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Oct 22, 2014

Middlebury Interactive Languages ~ Spanish K-2 Review

Xavier has been asking to learn a foreign language and after talking it over with Micah, we narrowed it down to a few languages we had particular interest in as a family.  When the Schoolhouse Review Crew offered the opportunity to review Middlebury Interactive Languages online language course, Xav and I were excited to take part.  I did entertain the idea briefly of having him take a level 1 elementary course for grades 3-5, but we chose Elementary Spanish 1: Grades K-2.

Middlebury Interactive Languages Review

Selecting a K-2 level course, made a language choice much easier as there is only one language at that level.  Middlebury Interactive Languages currently offers four language choices (Spanish, French, Chinese, and German) and three to six levels of instruction for each.

Middlebury Interactive Languages Review

The Spanish K-2 lessons cover 5 topics and then a review unit.
  • Greetings
  • Numbers
  • Family
  • Colors
  • School
  • Review
Each unit (except Review) consists of six lessons.  Six and a half weeks of instruction is provided if done daily (or several lessons each session, like Xav enjoyed doing) as it's laid out in the calendar*, the recommendation for this course is 2-3 days or lessons per week.  Each lesson is broken down into even more activities, so the student would do five to seven activities each session.  Activities include matching words and phrases to pictures, clicking pictures to color a section and hear the vocabulary, listening to stories, and a speaking lab.  It helps to have a microphone for the speaking lab, but it isn't necessary unless you purchase a course with teacher support.  Most of the activities are completed on the internet, but some are printable worksheets.

*The calendar has a lesson scheduled for every weekday, from the day Middlebury sets up your account.  I didn't see a way to edit that schedule anywhere.  Since the K-2 program is a semester course with 35 lessons, it would have been really nice to schedule a lesson for every Tuesday and Thursday, or whatever works for your family.  We completely ignored the calendar.  I preferred the file folders to access the current lesson.  The green check marks made it simple to see what was next.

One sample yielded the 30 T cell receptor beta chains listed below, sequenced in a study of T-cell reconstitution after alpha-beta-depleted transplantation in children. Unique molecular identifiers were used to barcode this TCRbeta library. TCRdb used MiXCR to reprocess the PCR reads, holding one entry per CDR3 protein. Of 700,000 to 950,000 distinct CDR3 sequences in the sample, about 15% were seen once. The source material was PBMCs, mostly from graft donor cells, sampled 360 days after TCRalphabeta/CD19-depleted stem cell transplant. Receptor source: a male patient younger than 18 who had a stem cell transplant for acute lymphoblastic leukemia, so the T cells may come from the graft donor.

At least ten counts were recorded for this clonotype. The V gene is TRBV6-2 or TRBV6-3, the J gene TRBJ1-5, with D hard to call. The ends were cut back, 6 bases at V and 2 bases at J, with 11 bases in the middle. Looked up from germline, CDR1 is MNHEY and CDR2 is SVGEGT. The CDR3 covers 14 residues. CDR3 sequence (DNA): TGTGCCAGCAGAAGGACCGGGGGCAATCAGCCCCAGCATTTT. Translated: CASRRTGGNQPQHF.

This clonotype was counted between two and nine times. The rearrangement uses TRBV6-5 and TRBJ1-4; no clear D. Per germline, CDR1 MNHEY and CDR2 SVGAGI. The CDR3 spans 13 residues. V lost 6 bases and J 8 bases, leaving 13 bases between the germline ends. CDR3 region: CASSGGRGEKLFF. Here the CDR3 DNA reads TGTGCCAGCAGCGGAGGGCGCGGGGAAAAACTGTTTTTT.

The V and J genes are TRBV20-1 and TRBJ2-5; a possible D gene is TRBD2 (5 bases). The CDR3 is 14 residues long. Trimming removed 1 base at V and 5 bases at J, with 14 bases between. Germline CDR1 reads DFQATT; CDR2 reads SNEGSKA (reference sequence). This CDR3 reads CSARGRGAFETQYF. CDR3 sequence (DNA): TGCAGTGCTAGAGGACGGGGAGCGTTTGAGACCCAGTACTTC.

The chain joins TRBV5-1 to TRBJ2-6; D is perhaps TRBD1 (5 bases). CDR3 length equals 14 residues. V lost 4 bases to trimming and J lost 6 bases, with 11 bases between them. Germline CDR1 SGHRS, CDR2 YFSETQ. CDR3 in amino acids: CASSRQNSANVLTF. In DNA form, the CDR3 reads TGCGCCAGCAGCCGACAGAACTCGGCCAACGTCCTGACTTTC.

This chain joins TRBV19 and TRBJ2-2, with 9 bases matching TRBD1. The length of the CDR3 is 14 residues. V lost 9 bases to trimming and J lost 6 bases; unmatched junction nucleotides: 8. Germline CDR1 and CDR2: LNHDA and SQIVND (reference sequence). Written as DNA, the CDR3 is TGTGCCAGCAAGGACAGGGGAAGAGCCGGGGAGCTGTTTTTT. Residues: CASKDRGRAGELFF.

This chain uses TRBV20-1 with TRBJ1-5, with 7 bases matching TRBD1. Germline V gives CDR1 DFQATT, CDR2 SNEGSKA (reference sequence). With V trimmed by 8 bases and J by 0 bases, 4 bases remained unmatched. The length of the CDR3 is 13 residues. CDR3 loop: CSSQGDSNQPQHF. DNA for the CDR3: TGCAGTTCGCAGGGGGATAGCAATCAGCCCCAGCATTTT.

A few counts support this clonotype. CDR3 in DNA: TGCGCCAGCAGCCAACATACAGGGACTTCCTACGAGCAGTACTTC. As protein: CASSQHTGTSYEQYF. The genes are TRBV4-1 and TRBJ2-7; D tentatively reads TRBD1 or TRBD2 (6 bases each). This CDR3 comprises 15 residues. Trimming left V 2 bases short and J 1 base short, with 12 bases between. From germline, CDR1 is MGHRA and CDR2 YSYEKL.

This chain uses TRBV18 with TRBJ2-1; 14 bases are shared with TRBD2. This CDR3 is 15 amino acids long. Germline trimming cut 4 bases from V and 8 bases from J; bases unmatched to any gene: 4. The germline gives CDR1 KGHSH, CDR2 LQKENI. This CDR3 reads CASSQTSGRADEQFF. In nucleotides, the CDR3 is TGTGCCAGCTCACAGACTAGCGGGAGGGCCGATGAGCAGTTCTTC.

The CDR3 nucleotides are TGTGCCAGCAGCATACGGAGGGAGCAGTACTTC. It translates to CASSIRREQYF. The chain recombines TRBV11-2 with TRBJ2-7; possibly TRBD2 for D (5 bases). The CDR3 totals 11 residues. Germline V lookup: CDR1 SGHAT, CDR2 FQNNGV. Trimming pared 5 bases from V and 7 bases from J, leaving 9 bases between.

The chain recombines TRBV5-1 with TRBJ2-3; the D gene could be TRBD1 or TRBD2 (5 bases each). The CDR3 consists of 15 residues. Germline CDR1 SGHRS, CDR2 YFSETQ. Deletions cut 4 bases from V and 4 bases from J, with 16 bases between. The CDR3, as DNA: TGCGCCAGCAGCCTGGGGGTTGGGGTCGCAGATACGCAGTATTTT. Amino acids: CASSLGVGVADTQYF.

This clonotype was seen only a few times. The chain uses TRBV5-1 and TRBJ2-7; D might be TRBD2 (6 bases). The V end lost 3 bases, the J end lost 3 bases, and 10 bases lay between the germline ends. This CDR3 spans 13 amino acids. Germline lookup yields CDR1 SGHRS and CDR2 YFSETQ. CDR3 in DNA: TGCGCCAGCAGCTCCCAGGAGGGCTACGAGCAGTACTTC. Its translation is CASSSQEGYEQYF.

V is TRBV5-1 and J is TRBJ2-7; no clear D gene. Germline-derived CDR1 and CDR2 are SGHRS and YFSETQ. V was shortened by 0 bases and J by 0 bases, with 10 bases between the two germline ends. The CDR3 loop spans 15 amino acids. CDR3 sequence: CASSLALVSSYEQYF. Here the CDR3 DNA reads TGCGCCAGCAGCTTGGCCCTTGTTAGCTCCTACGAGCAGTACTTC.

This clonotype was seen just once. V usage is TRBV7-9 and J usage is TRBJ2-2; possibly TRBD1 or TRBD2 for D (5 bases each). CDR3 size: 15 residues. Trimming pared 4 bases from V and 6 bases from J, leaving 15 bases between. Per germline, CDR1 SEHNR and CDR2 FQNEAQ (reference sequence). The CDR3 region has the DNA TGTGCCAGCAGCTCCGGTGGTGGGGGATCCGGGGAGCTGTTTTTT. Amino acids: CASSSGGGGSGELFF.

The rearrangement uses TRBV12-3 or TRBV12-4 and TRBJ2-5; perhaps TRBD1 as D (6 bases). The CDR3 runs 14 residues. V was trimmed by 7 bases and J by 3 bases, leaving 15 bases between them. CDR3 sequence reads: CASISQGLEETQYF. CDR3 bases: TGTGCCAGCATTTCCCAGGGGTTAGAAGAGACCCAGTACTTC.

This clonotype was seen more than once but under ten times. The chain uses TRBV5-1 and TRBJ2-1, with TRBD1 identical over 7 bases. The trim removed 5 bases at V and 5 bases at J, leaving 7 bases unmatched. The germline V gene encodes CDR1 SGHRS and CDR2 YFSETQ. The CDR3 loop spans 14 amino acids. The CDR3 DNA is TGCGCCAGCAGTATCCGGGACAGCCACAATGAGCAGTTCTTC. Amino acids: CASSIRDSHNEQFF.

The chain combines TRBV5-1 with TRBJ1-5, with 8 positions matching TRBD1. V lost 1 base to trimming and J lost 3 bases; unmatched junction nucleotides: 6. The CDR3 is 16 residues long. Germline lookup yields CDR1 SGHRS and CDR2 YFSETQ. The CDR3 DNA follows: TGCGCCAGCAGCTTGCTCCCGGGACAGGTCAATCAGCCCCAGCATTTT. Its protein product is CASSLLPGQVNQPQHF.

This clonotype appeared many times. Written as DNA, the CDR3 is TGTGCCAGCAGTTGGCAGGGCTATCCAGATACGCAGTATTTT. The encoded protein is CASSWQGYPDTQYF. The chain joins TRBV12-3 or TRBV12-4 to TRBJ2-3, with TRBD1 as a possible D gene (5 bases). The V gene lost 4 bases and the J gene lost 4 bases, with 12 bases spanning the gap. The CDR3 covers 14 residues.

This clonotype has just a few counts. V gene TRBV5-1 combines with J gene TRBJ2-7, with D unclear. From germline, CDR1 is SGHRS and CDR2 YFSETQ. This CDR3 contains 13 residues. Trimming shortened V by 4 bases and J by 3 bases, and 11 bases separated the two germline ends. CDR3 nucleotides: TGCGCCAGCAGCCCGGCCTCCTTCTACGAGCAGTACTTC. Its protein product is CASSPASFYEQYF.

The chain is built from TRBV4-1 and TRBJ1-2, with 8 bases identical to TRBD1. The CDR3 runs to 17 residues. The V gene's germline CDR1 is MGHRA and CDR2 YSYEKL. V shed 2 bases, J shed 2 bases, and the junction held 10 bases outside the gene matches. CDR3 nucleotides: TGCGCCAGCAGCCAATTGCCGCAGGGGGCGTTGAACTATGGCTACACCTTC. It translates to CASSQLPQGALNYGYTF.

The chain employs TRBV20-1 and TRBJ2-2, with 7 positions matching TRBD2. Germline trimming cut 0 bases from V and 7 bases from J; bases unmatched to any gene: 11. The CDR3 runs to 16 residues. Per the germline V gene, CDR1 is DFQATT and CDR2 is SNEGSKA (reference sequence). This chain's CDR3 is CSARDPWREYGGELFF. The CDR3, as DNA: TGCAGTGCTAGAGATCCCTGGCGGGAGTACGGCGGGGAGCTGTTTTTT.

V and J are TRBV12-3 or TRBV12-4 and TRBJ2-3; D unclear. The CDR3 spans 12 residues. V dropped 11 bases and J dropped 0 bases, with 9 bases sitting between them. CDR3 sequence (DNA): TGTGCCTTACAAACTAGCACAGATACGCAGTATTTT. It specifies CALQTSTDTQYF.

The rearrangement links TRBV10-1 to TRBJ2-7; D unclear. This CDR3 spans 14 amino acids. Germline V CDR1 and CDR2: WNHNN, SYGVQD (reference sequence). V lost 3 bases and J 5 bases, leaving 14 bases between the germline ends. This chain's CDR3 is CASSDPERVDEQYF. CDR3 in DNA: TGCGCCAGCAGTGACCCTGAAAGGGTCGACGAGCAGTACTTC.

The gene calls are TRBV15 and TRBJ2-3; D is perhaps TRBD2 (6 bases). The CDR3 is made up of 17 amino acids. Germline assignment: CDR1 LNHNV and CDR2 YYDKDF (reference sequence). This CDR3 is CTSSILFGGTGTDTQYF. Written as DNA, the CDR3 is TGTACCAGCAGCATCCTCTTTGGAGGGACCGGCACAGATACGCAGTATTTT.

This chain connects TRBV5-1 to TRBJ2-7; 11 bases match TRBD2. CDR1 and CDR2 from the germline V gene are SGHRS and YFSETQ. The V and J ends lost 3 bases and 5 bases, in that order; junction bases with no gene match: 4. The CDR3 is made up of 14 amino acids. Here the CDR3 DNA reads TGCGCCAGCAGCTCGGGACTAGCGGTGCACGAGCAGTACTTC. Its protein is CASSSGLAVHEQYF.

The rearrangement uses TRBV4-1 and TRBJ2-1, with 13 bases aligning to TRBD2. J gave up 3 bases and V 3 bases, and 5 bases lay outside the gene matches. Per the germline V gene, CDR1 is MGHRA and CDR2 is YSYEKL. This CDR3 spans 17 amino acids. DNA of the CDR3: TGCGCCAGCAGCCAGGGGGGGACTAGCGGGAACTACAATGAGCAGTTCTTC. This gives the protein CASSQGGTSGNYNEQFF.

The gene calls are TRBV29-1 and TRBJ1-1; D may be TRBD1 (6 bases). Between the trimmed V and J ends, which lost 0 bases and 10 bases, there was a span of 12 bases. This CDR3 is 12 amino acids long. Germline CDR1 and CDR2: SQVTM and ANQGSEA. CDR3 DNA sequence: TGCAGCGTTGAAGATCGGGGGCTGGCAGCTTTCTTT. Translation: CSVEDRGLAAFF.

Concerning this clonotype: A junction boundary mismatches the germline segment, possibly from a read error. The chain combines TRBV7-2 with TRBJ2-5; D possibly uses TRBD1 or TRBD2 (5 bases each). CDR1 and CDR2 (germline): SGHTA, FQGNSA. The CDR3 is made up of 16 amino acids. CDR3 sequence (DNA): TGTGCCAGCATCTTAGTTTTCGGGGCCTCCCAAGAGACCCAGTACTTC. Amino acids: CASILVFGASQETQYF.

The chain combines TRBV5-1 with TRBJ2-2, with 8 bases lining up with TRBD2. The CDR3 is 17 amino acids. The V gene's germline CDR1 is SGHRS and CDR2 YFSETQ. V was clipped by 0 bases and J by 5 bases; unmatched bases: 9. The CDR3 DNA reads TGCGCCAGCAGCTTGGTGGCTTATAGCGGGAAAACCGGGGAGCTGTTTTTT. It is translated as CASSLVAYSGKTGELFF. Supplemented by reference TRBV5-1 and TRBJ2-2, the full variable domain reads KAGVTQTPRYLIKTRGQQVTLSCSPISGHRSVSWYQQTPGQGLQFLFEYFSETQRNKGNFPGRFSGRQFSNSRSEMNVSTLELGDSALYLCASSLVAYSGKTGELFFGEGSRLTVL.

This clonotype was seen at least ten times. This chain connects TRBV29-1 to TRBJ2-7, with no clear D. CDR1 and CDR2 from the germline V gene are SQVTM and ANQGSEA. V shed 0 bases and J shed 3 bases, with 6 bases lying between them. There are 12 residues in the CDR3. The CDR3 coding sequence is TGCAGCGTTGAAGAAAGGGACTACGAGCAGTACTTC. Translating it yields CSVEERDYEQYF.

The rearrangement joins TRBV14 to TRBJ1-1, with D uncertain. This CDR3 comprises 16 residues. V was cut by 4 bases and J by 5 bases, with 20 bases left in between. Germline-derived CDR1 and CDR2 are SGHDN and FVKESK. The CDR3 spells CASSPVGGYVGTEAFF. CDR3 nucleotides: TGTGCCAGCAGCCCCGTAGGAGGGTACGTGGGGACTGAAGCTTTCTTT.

Three ways to access the current lesson; calendar, files, and pictures.
I've printed off the coloring pages and worksheets for Xav.  The worksheets aren't typical worksheets, I call them "thinking sheets."  They consist of something like (paraphrasing here), "What holidays does your family celebrate?  Some families celebrate holidays differently than your family or even celebrate different holidays.  Draw a picture of your favorite holiday."

There are also transcripts in English and Spanish of all of the stories.  The unit vocabulary is highlighted.   You can also print a "cheat sheet" of all the Spanish with the English translation.  (I would never call it a cheat sheet in front of Xav!  Ha.)

There is a gradebook which gives a score for the story quizzes and the matching exercises.  It also lists the date each was submitted and when it was scheduled on that calendar.  For some reason, Xav's scores for the story quizzes all read as 0.0/0.  There is either a glitch in the grading or for some reason the grades aren't recorded.


Xav likes to share the words he has learned with others and he does remember them pretty well.  I get a smile when I think of the day we all went hiking shortly after beginning Middlebury and he said, "hola!" to every hiker we met on the trail.    

Malachi claimed to have no interest in learning a new language, but he enjoys the stories as much as Xav.  They often watch the stories again after the lessons are complete.

I. Am. Kicking. Myself. for not putting Xavier in Elementary Spanish 1: Grades 3-5.  Kicking myself.  This is a full semester course and he has six months access to it and he has completed it already.  I wish it was six months of complete access to all the levels to move through the language at the student's pace.  On the up side, we won six months of access to Middlebury at about the same time I was selected to review it.  That means Xav gets to move on to the next Spanish level which looks a bit more challenging, even though he will be repeating some of the topics.  I'm OK with that.  He really likes Middlebury Interactive Languages.  As of this morning, it was pretty much the only thing he likes about school.

For grades K-12.  I think it would be perfectly suitable for an adult.  This specific course is for grades K-2, but I think some second graders could be ready for a more challenging level.  If you're interested in a kids' language course in one of the other languages and have a second grader, I would seriously consider placing them in the level 1, grade 3-5 course.
Price: $119, or an additional $175 for teacher grading.

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